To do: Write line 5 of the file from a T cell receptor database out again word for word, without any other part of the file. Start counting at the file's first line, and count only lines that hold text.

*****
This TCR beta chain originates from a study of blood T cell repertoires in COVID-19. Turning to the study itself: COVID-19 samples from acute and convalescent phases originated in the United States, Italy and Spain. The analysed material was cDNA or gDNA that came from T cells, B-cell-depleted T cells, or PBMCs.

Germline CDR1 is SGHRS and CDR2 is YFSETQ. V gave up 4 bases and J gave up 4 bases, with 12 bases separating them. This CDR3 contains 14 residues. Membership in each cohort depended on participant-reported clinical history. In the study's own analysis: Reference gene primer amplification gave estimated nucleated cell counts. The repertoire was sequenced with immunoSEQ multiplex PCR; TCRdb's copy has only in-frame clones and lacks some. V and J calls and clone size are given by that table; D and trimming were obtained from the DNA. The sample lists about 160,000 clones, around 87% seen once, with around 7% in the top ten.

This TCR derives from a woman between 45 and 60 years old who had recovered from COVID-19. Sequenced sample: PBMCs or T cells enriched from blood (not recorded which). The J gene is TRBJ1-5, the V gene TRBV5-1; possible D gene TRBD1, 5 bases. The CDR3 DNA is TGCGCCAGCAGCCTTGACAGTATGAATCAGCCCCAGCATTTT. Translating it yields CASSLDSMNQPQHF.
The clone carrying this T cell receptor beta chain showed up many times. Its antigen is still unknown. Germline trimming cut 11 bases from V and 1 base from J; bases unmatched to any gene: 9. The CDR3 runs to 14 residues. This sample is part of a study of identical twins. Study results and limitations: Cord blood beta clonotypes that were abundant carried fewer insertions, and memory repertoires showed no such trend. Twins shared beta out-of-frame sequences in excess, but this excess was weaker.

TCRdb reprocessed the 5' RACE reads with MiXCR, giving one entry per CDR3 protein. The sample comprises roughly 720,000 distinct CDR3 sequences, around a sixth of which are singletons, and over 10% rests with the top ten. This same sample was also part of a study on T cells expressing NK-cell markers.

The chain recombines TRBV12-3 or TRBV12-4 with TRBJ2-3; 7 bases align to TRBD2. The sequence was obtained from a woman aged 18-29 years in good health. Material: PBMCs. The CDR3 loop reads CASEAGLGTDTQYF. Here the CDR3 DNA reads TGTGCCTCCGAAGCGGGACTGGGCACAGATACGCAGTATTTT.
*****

TCRdb reprocessed the 5' RACE reads with MiXCR, giving one entry per CDR3 protein. The sample comprises roughly 720,000 distinct CDR3 sequences, around a sixth of which are singletons, and over 10% rests with the top ten. This same sample was also part of a study on T cells expressing NK-cell markers.